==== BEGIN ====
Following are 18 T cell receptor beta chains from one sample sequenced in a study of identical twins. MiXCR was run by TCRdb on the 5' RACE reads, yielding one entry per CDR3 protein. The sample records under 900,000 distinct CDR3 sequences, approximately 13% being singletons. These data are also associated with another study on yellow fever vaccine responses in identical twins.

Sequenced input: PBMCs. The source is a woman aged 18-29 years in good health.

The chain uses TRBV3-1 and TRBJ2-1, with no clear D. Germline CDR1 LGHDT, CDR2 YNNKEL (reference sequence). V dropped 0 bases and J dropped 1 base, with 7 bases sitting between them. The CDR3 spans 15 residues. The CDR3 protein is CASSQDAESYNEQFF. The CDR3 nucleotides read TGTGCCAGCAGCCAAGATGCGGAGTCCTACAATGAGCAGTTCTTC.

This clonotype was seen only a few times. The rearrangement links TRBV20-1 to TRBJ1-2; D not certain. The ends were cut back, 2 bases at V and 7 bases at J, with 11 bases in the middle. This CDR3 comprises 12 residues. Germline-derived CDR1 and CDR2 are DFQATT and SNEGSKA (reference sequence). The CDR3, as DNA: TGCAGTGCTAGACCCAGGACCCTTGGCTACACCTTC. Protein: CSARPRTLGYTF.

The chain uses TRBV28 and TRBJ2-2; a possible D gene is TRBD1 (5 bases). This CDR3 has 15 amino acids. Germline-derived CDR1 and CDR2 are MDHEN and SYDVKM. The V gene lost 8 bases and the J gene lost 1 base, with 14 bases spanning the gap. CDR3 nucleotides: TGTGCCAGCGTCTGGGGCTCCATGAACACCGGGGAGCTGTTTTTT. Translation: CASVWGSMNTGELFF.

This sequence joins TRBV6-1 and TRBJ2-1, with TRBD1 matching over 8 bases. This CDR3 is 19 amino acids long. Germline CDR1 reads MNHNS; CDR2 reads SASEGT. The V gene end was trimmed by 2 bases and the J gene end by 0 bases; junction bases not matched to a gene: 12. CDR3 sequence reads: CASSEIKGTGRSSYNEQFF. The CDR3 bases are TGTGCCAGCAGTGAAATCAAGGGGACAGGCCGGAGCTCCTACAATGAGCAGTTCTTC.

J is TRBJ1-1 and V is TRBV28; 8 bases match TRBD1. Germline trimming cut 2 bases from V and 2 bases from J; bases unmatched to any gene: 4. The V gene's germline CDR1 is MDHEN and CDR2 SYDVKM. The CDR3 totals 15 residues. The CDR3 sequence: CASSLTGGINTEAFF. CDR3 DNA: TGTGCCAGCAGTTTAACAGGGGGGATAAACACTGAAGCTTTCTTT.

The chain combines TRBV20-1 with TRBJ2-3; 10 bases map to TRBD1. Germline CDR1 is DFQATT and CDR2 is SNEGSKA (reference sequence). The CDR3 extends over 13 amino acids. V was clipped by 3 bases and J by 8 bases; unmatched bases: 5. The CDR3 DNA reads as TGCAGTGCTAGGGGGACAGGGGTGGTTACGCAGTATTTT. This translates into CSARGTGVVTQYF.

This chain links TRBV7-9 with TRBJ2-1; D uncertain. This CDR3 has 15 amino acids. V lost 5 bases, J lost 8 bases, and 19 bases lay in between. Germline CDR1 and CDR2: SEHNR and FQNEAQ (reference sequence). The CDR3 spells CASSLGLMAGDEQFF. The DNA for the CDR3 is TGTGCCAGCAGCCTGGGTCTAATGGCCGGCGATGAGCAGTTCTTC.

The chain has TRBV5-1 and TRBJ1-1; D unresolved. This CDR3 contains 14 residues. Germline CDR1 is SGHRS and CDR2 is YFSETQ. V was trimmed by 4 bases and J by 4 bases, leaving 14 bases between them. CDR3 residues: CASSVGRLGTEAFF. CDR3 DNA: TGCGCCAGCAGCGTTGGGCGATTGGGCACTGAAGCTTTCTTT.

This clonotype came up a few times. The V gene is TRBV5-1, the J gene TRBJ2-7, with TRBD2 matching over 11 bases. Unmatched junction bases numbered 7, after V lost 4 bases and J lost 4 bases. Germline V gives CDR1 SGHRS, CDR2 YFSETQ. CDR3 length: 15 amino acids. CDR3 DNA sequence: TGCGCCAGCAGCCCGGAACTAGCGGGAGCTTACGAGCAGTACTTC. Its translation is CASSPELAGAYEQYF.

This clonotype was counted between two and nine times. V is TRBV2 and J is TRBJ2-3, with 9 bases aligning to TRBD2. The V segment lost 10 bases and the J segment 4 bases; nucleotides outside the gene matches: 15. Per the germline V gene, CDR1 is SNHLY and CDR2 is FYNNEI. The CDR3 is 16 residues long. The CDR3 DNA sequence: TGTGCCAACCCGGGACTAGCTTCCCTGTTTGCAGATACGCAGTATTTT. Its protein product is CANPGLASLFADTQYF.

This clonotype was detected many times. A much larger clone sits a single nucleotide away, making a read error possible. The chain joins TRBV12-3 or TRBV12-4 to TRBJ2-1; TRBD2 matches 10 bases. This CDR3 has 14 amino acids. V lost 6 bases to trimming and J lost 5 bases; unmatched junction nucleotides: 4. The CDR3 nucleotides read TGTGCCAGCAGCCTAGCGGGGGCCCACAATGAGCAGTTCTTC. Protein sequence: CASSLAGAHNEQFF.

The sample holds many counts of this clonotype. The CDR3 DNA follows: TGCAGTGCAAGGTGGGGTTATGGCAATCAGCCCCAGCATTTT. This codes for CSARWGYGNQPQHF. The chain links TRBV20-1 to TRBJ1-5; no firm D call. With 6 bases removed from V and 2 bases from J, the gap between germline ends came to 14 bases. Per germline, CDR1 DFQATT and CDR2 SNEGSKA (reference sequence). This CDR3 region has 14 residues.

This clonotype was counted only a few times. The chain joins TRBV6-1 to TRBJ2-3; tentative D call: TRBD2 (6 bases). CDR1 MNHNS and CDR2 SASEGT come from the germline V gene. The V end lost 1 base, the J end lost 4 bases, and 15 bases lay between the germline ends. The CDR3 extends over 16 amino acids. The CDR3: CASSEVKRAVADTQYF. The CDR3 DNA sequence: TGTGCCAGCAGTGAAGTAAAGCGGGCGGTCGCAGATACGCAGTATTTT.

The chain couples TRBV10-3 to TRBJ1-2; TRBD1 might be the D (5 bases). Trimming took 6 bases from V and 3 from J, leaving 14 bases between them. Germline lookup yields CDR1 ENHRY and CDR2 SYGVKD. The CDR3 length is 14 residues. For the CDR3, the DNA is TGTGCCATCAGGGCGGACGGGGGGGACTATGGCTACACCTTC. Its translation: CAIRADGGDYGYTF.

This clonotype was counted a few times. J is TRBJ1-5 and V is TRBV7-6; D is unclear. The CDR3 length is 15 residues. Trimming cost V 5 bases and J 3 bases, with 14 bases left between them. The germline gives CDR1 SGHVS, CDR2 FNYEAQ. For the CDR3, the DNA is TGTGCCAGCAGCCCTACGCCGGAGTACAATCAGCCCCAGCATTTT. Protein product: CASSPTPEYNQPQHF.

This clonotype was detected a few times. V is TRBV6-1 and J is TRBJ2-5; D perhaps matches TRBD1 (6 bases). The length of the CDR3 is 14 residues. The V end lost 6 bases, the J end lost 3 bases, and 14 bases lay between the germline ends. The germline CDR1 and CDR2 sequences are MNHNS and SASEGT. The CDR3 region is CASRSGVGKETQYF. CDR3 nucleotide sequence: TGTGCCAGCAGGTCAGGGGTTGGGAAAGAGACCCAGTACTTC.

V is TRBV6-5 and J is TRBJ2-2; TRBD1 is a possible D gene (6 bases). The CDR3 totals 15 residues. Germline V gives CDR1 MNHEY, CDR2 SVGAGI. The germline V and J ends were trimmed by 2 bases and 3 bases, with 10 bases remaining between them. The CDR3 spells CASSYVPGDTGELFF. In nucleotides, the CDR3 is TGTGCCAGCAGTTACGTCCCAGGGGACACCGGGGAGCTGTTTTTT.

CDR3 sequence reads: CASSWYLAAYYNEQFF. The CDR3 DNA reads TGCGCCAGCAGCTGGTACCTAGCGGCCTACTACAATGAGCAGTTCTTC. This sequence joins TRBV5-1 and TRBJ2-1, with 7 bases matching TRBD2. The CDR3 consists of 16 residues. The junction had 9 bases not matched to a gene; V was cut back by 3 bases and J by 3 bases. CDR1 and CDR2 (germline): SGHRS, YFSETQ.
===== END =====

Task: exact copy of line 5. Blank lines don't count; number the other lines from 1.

The chain uses TRBV28 and TRBJ2-2; a possible D gene is TRBD1 (5 bases). This CDR3 has 15 amino acids. Germline-derived CDR1 and CDR2 are MDHEN and SYDVKM. The V gene lost 8 bases and the J gene lost 1 base, with 14 bases spanning the gap. CDR3 nucleotides: TGTGCCAGCGTCTGGGGCTCCATGAACACCGGGGAGCTGTTTTTT. Translation: CASVWGSMNTGELFF.